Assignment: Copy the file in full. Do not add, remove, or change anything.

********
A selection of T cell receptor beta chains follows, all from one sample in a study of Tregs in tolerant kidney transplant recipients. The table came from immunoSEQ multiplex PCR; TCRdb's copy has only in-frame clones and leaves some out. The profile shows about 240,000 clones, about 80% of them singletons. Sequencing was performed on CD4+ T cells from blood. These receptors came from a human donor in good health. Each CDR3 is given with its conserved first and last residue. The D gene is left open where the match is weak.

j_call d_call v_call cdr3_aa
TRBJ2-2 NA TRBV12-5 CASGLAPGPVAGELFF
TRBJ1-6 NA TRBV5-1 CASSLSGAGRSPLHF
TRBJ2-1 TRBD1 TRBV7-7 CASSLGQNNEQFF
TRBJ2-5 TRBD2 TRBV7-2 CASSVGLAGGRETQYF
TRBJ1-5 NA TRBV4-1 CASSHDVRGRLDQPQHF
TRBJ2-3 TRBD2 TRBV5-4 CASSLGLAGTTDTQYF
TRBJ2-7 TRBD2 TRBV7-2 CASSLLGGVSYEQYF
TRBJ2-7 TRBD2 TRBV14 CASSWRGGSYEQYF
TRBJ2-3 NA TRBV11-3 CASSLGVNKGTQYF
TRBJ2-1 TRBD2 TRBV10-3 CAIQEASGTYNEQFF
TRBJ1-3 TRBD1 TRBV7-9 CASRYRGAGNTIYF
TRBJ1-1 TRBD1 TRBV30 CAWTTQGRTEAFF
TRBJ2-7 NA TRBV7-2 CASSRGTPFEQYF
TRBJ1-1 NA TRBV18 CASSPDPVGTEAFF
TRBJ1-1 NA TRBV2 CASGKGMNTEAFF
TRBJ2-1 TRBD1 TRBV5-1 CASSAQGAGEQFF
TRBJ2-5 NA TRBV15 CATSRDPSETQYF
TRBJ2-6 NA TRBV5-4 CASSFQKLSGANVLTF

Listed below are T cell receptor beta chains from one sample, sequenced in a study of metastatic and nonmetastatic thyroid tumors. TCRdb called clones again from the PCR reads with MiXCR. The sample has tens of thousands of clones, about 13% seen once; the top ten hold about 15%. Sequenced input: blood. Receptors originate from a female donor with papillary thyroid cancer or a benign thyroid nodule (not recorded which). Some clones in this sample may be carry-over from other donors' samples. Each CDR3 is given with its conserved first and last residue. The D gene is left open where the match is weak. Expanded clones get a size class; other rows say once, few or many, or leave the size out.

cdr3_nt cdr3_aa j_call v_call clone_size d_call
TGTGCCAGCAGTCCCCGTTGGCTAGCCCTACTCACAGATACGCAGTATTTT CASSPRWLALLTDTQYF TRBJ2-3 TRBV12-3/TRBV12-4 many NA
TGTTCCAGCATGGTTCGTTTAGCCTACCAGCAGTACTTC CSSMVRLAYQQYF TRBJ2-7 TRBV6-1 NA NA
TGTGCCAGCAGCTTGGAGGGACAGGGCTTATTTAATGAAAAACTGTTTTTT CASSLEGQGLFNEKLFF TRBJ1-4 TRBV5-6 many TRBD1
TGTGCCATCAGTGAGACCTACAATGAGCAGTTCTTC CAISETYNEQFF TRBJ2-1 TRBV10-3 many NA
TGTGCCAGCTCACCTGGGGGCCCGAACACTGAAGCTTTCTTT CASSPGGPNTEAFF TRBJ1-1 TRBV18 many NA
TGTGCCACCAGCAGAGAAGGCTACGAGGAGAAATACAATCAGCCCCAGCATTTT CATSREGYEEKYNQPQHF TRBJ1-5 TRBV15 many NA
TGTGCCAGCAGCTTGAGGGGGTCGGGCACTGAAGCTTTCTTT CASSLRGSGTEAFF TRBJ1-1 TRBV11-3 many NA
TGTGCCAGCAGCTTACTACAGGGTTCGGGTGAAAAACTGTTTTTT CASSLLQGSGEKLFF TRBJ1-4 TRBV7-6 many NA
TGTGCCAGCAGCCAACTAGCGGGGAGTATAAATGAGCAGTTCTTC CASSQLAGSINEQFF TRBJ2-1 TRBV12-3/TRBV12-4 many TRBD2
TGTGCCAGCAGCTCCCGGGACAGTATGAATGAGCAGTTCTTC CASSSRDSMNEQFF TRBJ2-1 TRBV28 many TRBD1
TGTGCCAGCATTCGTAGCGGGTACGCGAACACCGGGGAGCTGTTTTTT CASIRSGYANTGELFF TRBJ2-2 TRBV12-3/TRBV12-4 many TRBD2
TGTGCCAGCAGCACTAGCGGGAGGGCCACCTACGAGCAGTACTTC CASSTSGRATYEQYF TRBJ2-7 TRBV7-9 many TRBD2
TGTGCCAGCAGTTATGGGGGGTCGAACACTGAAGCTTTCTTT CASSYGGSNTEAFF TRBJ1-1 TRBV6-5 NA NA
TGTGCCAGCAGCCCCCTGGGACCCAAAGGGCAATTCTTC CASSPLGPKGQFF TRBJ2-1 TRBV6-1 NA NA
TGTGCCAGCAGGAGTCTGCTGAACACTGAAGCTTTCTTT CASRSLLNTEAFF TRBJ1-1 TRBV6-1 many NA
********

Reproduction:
A selection of T cell receptor beta chains follows, all from one sample in a study of Tregs in tolerant kidney transplant recipients. The table came from immunoSEQ multiplex PCR; TCRdb's copy has only in-frame clones and leaves some out. The profile shows about 240,000 clones, about 80% of them singletons. Sequencing was performed on CD4+ T cells from blood. These receptors came from a human donor in good health. Each CDR3 is given with its conserved first and last residue. The D gene is left open where the match is weak.

j_call d_call v_call cdr3_aa
TRBJ2-2 NA TRBV12-5 CASGLAPGPVAGELFF
TRBJ1-6 NA TRBV5-1 CASSLSGAGRSPLHF
TRBJ2-1 TRBD1 TRBV7-7 CASSLGQNNEQFF
TRBJ2-5 TRBD2 TRBV7-2 CASSVGLAGGRETQYF
TRBJ1-5 NA TRBV4-1 CASSHDVRGRLDQPQHF
TRBJ2-3 TRBD2 TRBV5-4 CASSLGLAGTTDTQYF
TRBJ2-7 TRBD2 TRBV7-2 CASSLLGGVSYEQYF
TRBJ2-7 TRBD2 TRBV14 CASSWRGGSYEQYF
TRBJ2-3 NA TRBV11-3 CASSLGVNKGTQYF
TRBJ2-1 TRBD2 TRBV10-3 CAIQEASGTYNEQFF
TRBJ1-3 TRBD1 TRBV7-9 CASRYRGAGNTIYF
TRBJ1-1 TRBD1 TRBV30 CAWTTQGRTEAFF
TRBJ2-7 NA TRBV7-2 CASSRGTPFEQYF
TRBJ1-1 NA TRBV18 CASSPDPVGTEAFF
TRBJ1-1 NA TRBV2 CASGKGMNTEAFF
TRBJ2-1 TRBD1 TRBV5-1 CASSAQGAGEQFF
TRBJ2-5 NA TRBV15 CATSRDPSETQYF
TRBJ2-6 NA TRBV5-4 CASSFQKLSGANVLTF

Listed below are T cell receptor beta chains from one sample, sequenced in a study of metastatic and nonmetastatic thyroid tumors. TCRdb called clones again from the PCR reads with MiXCR. The sample has tens of thousands of clones, about 13% seen once; the top ten hold about 15%. Sequenced input: blood. Receptors originate from a female donor with papillary thyroid cancer or a benign thyroid nodule (not recorded which). Some clones in this sample may be carry-over from other donors' samples. Each CDR3 is given with its conserved first and last residue. The D gene is left open where the match is weak. Expanded clones get a size class; other rows say once, few or many, or leave the size out.

cdr3_nt cdr3_aa j_call v_call clone_size d_call
TGTGCCAGCAGTCCCCGTTGGCTAGCCCTACTCACAGATACGCAGTATTTT CASSPRWLALLTDTQYF TRBJ2-3 TRBV12-3/TRBV12-4 many NA
TGTTCCAGCATGGTTCGTTTAGCCTACCAGCAGTACTTC CSSMVRLAYQQYF TRBJ2-7 TRBV6-1 NA NA
TGTGCCAGCAGCTTGGAGGGACAGGGCTTATTTAATGAAAAACTGTTTTTT CASSLEGQGLFNEKLFF TRBJ1-4 TRBV5-6 many TRBD1
TGTGCCATCAGTGAGACCTACAATGAGCAGTTCTTC CAISETYNEQFF TRBJ2-1 TRBV10-3 many NA
TGTGCCAGCTCACCTGGGGGCCCGAACACTGAAGCTTTCTTT CASSPGGPNTEAFF TRBJ1-1 TRBV18 many NA
TGTGCCACCAGCAGAGAAGGCTACGAGGAGAAATACAATCAGCCCCAGCATTTT CATSREGYEEKYNQPQHF TRBJ1-5 TRBV15 many NA
TGTGCCAGCAGCTTGAGGGGGTCGGGCACTGAAGCTTTCTTT CASSLRGSGTEAFF TRBJ1-1 TRBV11-3 many NA
TGTGCCAGCAGCTTACTACAGGGTTCGGGTGAAAAACTGTTTTTT CASSLLQGSGEKLFF TRBJ1-4 TRBV7-6 many NA
TGTGCCAGCAGCCAACTAGCGGGGAGTATAAATGAGCAGTTCTTC CASSQLAGSINEQFF TRBJ2-1 TRBV12-3/TRBV12-4 many TRBD2
TGTGCCAGCAGCTCCCGGGACAGTATGAATGAGCAGTTCTTC CASSSRDSMNEQFF TRBJ2-1 TRBV28 many TRBD1
TGTGCCAGCATTCGTAGCGGGTACGCGAACACCGGGGAGCTGTTTTTT CASIRSGYANTGELFF TRBJ2-2 TRBV12-3/TRBV12-4 many TRBD2
TGTGCCAGCAGCACTAGCGGGAGGGCCACCTACGAGCAGTACTTC CASSTSGRATYEQYF TRBJ2-7 TRBV7-9 many TRBD2
TGTGCCAGCAGTTATGGGGGGTCGAACACTGAAGCTTTCTTT CASSYGGSNTEAFF TRBJ1-1 TRBV6-5 NA NA
TGTGCCAGCAGCCCCCTGGGACCCAAAGGGCAATTCTTC CASSPLGPKGQFF TRBJ2-1 TRBV6-1 NA NA
TGTGCCAGCAGGAGTCTGCTGAACACTGAAGCTTTCTTT CASRSLLNTEAFF TRBJ1-1 TRBV6-1 many NA